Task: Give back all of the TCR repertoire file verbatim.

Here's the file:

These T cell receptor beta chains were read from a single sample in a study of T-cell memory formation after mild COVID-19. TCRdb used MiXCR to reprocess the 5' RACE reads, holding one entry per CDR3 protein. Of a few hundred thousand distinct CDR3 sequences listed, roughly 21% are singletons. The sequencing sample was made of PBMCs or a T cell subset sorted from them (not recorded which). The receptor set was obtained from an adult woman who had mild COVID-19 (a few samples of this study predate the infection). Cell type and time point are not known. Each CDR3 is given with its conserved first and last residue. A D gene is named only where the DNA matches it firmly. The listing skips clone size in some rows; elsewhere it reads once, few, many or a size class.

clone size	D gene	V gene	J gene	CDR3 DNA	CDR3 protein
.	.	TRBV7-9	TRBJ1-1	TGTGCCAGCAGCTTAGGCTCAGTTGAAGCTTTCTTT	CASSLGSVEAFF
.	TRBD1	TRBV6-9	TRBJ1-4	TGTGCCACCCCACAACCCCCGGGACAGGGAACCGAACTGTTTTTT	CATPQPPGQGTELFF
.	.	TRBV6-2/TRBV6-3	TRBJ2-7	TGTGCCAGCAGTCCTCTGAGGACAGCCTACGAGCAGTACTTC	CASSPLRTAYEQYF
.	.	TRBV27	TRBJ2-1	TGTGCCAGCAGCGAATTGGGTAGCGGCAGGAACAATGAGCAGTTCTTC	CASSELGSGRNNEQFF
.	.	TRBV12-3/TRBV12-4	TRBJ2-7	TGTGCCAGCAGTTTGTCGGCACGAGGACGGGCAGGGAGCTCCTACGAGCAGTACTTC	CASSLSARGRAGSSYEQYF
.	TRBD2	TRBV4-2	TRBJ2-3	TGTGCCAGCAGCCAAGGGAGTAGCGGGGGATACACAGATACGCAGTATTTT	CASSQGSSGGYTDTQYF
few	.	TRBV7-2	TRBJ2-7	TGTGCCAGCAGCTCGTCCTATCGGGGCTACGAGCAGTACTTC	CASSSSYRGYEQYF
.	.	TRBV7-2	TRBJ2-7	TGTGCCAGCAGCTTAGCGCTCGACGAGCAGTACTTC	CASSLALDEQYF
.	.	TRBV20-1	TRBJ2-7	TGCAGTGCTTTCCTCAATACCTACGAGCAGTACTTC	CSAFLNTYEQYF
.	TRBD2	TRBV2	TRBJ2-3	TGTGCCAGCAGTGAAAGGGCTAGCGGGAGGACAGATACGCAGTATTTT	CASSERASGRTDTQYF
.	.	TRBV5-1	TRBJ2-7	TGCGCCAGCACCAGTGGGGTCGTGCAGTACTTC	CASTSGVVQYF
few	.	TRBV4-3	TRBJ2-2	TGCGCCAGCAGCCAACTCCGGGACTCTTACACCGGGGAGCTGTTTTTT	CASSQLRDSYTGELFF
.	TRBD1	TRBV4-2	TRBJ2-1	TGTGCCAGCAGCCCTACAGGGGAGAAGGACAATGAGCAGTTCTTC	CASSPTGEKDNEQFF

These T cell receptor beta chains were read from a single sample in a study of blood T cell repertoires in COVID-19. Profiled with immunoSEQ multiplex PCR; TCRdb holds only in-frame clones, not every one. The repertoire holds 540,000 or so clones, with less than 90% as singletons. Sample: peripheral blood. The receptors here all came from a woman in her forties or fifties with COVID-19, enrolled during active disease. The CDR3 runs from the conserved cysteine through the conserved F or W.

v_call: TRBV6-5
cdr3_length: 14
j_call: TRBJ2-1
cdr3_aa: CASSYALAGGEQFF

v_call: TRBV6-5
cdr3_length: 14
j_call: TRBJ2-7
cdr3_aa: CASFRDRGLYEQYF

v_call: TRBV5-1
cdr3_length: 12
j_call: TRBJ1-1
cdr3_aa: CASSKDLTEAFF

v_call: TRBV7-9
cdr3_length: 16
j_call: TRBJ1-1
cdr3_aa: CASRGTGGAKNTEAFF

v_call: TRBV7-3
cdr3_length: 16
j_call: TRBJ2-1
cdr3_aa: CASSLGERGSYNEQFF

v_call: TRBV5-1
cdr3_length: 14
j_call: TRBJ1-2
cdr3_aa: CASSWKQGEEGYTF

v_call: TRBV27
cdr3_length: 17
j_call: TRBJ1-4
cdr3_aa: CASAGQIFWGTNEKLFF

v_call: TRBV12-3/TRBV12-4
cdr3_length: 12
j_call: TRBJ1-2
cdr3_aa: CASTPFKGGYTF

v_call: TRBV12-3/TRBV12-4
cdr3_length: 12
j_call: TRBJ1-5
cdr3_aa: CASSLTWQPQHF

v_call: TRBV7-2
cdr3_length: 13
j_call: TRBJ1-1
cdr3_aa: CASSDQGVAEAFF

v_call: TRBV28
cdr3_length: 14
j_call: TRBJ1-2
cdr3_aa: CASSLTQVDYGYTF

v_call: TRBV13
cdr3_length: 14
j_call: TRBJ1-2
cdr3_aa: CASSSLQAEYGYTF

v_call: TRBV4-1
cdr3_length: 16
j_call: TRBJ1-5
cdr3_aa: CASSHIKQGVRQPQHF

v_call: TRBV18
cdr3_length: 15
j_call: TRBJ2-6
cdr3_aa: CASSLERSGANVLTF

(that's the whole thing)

These T cell receptor beta chains were read from a single sample in a study of T-cell memory formation after mild COVID-19. TCRdb used MiXCR to reprocess the 5' RACE reads, holding one entry per CDR3 protein. Of a few hundred thousand distinct CDR3 sequences listed, roughly 21% are singletons. The sequencing sample was made of PBMCs or a T cell subset sorted from them (not recorded which). The receptor set was obtained from an adult woman who had mild COVID-19 (a few samples of this study predate the infection). Cell type and time point are not known. Each CDR3 is given with its conserved first and last residue. A D gene is named only where the DNA matches it firmly. The listing skips clone size in some rows; elsewhere it reads once, few, many or a size class.

clone size	D gene	V gene	J gene	CDR3 DNA	CDR3 protein
.	.	TRBV7-9	TRBJ1-1	TGTGCCAGCAGCTTAGGCTCAGTTGAAGCTTTCTTT	CASSLGSVEAFF
.	TRBD1	TRBV6-9	TRBJ1-4	TGTGCCACCCCACAACCCCCGGGACAGGGAACCGAACTGTTTTTT	CATPQPPGQGTELFF
.	.	TRBV6-2/TRBV6-3	TRBJ2-7	TGTGCCAGCAGTCCTCTGAGGACAGCCTACGAGCAGTACTTC	CASSPLRTAYEQYF
.	.	TRBV27	TRBJ2-1	TGTGCCAGCAGCGAATTGGGTAGCGGCAGGAACAATGAGCAGTTCTTC	CASSELGSGRNNEQFF
.	.	TRBV12-3/TRBV12-4	TRBJ2-7	TGTGCCAGCAGTTTGTCGGCACGAGGACGGGCAGGGAGCTCCTACGAGCAGTACTTC	CASSLSARGRAGSSYEQYF
.	TRBD2	TRBV4-2	TRBJ2-3	TGTGCCAGCAGCCAAGGGAGTAGCGGGGGATACACAGATACGCAGTATTTT	CASSQGSSGGYTDTQYF
few	.	TRBV7-2	TRBJ2-7	TGTGCCAGCAGCTCGTCCTATCGGGGCTACGAGCAGTACTTC	CASSSSYRGYEQYF
.	.	TRBV7-2	TRBJ2-7	TGTGCCAGCAGCTTAGCGCTCGACGAGCAGTACTTC	CASSLALDEQYF
.	.	TRBV20-1	TRBJ2-7	TGCAGTGCTTTCCTCAATACCTACGAGCAGTACTTC	CSAFLNTYEQYF
.	TRBD2	TRBV2	TRBJ2-3	TGTGCCAGCAGTGAAAGGGCTAGCGGGAGGACAGATACGCAGTATTTT	CASSERASGRTDTQYF
.	.	TRBV5-1	TRBJ2-7	TGCGCCAGCACCAGTGGGGTCGTGCAGTACTTC	CASTSGVVQYF
few	.	TRBV4-3	TRBJ2-2	TGCGCCAGCAGCCAACTCCGGGACTCTTACACCGGGGAGCTGTTTTTT	CASSQLRDSYTGELFF
.	TRBD1	TRBV4-2	TRBJ2-1	TGTGCCAGCAGCCCTACAGGGGAGAAGGACAATGAGCAGTTCTTC	CASSPTGEKDNEQFF

These T cell receptor beta chains were read from a single sample in a study of blood T cell repertoires in COVID-19. Profiled with immunoSEQ multiplex PCR; TCRdb holds only in-frame clones, not every one. The repertoire holds 540,000 or so clones, with less than 90% as singletons. Sample: peripheral blood. The receptors here all came from a woman in her forties or fifties with COVID-19, enrolled during active disease. The CDR3 runs from the conserved cysteine through the conserved F or W.

v_call: TRBV6-5
cdr3_length: 14
j_call: TRBJ2-1
cdr3_aa: CASSYALAGGEQFF

v_call: TRBV6-5
cdr3_length: 14
j_call: TRBJ2-7
cdr3_aa: CASFRDRGLYEQYF

v_call: TRBV5-1
cdr3_length: 12
j_call: TRBJ1-1
cdr3_aa: CASSKDLTEAFF

v_call: TRBV7-9
cdr3_length: 16
j_call: TRBJ1-1
cdr3_aa: CASRGTGGAKNTEAFF

v_call: TRBV7-3
cdr3_length: 16
j_call: TRBJ2-1
cdr3_aa: CASSLGERGSYNEQFF

v_call: TRBV5-1
cdr3_length: 14
j_call: TRBJ1-2
cdr3_aa: CASSWKQGEEGYTF

v_call: TRBV27
cdr3_length: 17
j_call: TRBJ1-4
cdr3_aa: CASAGQIFWGTNEKLFF

v_call: TRBV12-3/TRBV12-4
cdr3_length: 12
j_call: TRBJ1-2
cdr3_aa: CASTPFKGGYTF

v_call: TRBV12-3/TRBV12-4
cdr3_length: 12
j_call: TRBJ1-5
cdr3_aa: CASSLTWQPQHF

v_call: TRBV7-2
cdr3_length: 13
j_call: TRBJ1-1
cdr3_aa: CASSDQGVAEAFF

v_call: TRBV28
cdr3_length: 14
j_call: TRBJ1-2
cdr3_aa: CASSLTQVDYGYTF

v_call: TRBV13
cdr3_length: 14
j_call: TRBJ1-2
cdr3_aa: CASSSLQAEYGYTF

v_call: TRBV4-1
cdr3_length: 16
j_call: TRBJ1-5
cdr3_aa: CASSHIKQGVRQPQHF

v_call: TRBV18
cdr3_length: 15
j_call: TRBJ2-6
cdr3_aa: CASSLERSGANVLTF